You can be very strong in terms of ability and perhaps you need to beef up your knowledge so you can put more meaningful notes into your music. You may have pretty good ability and decent knowledge, but you need to get out there in the trenches, learn to deal with disinterested sound men, learn how to carry on a conversation with a "fan", learn how to smile and say "thank you" to the people who listen to you. Or you can sit around in your lonely garret with all of that wastedl accumulation of knowledge and ability and do nothing real with your music. Music is communication after all and who are you communicating with in your upstairs hovel? (It is good to have a hovel to return to after the gig, I must say!)

Musician, Score Thyself...

I think it is a good idea for every player to self-evaluate, perhaps on a scale of 1 to 10, your score on each of these three vital attributes. If you know you are weak in one particular area, spend a little more time and attention to strengthening that leg.

A K10, A8, E1 is quite a different fellow than a K7, A7, E8! If I were putting together a band I would probably look for people like that! I might even take a K2, A5, E10 if I wanted to be sure the dude showed up on time. If I were recording an album and needed some "sidemen" I might choose a K3, A9, E5. When fishing for possible beginning students I troll for K1, A1, E1. For my mandolin books I look for K3, A5, E3.

How do you rate yourself? K__ A__ E__

I suggest that you strive for balance between the 3 factors. Your milking stool may stand with one really long leg and one really stubby one, but it works better if all three legs are about the same length.

How does your teacher rate? How about the folks in your band? What about the pickers at the jam session? By the way, take it from one with a fairly high E score. Keep your scoring of others to yourself or you may be asked to step outside. Spend more time scoring yourself than others. To borrow a wise concept, you cannot build your KAE score by tearing down another person's KAE score.

Here is Dr. Brad's prescription:

Click image for larger version. 

Name:	dr-brad.jpg 
Views:	247 
Size:	11.6 KB 
ID:	141922

If you are weak in the area of knowledge, explore my book Mandolin Master Class. If you need help in terms of ability, my book Mandolin Training Camp is for you.

You can find all of that stuff here: my website

If experience is what you need, grab a copy of my Jam Session Survival book, get off your butt and head out the door to a festival or jam session or start a band. Experience is not found hanging around where you keep your spare socks or reading forum posts. It's out there beyond the tree line. Go for it! If you can't find a festival, jam session or a band that will take you in... make one!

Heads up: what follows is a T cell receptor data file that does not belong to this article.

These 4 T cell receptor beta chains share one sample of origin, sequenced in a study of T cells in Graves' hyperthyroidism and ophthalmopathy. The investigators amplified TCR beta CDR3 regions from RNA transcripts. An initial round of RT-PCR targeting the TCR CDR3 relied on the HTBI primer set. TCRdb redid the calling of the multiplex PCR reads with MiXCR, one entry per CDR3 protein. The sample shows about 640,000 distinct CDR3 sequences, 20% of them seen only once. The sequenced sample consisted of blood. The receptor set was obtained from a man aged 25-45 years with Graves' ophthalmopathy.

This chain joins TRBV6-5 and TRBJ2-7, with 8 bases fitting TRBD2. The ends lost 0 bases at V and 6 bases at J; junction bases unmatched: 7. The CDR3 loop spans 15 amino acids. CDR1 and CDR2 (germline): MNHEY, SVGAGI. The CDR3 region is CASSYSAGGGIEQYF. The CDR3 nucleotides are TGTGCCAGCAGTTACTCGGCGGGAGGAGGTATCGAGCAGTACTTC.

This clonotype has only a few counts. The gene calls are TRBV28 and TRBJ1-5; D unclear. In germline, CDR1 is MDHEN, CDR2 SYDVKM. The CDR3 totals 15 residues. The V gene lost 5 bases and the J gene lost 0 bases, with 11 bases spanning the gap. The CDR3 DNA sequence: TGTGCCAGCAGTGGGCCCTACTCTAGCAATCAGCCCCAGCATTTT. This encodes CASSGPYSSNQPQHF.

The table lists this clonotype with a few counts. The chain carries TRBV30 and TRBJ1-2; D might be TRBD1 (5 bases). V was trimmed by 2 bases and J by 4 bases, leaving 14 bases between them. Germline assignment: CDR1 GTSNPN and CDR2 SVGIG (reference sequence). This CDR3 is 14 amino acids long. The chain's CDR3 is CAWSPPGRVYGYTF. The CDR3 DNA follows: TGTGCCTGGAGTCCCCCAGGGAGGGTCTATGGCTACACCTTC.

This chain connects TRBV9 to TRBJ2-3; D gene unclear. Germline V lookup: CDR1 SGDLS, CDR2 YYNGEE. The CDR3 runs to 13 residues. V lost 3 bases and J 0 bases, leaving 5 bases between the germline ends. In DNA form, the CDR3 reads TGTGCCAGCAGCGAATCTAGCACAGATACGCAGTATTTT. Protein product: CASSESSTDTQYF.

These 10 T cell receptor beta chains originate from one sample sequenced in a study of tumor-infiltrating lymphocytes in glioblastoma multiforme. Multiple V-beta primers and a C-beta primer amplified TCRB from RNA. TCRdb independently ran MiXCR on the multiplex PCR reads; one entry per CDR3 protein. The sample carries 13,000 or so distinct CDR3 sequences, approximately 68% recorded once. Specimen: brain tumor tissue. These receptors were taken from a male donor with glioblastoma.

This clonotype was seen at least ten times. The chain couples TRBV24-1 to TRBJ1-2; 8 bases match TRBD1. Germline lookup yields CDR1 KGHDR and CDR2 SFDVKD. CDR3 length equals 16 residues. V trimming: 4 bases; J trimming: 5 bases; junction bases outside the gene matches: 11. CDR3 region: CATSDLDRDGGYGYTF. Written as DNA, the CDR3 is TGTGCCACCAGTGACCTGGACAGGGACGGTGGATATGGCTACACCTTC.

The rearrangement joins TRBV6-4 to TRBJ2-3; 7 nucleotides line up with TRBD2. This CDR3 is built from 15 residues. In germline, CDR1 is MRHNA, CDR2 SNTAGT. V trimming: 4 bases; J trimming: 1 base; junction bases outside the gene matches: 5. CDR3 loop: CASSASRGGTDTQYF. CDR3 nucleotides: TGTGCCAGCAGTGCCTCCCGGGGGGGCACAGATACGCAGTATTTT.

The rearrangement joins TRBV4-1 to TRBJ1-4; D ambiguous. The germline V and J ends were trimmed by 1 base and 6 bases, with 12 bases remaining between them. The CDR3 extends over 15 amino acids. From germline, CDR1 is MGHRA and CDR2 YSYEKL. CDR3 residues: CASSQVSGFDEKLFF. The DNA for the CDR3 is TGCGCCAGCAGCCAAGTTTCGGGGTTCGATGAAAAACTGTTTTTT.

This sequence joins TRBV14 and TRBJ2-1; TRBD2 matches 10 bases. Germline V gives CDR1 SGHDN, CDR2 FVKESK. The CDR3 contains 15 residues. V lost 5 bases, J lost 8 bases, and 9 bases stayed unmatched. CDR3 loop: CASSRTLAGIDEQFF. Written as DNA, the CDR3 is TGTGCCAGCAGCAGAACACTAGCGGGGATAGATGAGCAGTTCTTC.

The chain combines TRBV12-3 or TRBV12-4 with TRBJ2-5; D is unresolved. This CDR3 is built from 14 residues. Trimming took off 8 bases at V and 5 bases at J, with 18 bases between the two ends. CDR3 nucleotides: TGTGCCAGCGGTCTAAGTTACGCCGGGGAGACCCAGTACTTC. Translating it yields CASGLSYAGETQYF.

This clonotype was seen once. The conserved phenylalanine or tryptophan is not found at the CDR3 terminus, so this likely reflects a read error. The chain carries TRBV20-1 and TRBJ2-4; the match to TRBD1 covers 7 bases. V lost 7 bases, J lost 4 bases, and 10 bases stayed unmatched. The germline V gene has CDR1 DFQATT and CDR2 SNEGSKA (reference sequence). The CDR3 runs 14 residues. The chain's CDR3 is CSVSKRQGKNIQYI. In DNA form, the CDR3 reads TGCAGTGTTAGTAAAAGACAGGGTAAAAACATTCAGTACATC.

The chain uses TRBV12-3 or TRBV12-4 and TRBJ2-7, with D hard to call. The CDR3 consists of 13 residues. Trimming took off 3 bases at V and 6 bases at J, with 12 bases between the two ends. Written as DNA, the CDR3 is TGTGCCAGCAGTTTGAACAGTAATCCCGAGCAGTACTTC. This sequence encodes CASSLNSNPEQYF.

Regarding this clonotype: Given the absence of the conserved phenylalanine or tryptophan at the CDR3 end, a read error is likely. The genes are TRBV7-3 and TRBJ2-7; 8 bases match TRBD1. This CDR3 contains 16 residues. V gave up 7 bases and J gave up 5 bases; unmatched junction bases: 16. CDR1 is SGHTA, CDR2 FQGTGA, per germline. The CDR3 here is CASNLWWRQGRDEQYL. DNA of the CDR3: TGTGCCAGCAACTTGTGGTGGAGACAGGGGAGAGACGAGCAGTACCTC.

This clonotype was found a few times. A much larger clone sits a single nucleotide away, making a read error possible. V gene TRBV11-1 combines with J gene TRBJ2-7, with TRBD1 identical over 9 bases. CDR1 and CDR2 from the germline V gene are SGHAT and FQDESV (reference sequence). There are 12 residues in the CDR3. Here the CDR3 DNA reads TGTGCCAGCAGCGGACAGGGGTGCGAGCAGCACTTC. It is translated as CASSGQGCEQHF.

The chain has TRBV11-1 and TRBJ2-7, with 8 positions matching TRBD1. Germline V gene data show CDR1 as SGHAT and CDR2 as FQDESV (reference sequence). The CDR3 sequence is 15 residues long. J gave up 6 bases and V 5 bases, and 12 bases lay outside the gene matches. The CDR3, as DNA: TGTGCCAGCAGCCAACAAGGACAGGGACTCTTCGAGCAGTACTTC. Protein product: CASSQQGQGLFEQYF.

Bradley Laird

Submit "A Table Needs Three Legs" to Facebook Submit "A Table Needs Three Legs" to Twitter Submit "A Table Needs Three Legs" to MySpace Submit "A Table Needs Three Legs" to Yahoo Submit "A Table Needs Three Legs" to Google Submit "A Table Needs Three Legs" to StumbleUpon Submit "A Table Needs Three Legs" to del.icio.us Submit "A Table Needs Three Legs" to Digg

Categories
Uncategorized

Comments

  1. Gary Leonard's Avatar
    Nice post, follows up nicely to a topic you responded to a couple days ago where you stated perhaps the posters playing isn't getting worse, but their ability to discern what good playing is has increased.
  2. Doc Ivory's Avatar
    So, so true!!!
    Nice post Brad.
  3. jimmy powells's Avatar
    When playing in front of people a major issue is nerves. Nerves is lack of knowledge or lack of preparation so even an experienced player can be nervous if they are unprepared or have had a spell of not playing. Preparation is everything and it enables you to do what you have done before but obviously not at a level you haven't yet achieved.

    I think this is key to everything in life and if you went for a job interview or whatever, the same principles apply.

    Jimmy

    UK
  4. Jteate65's Avatar
    Good Stuff! Thanks Brad!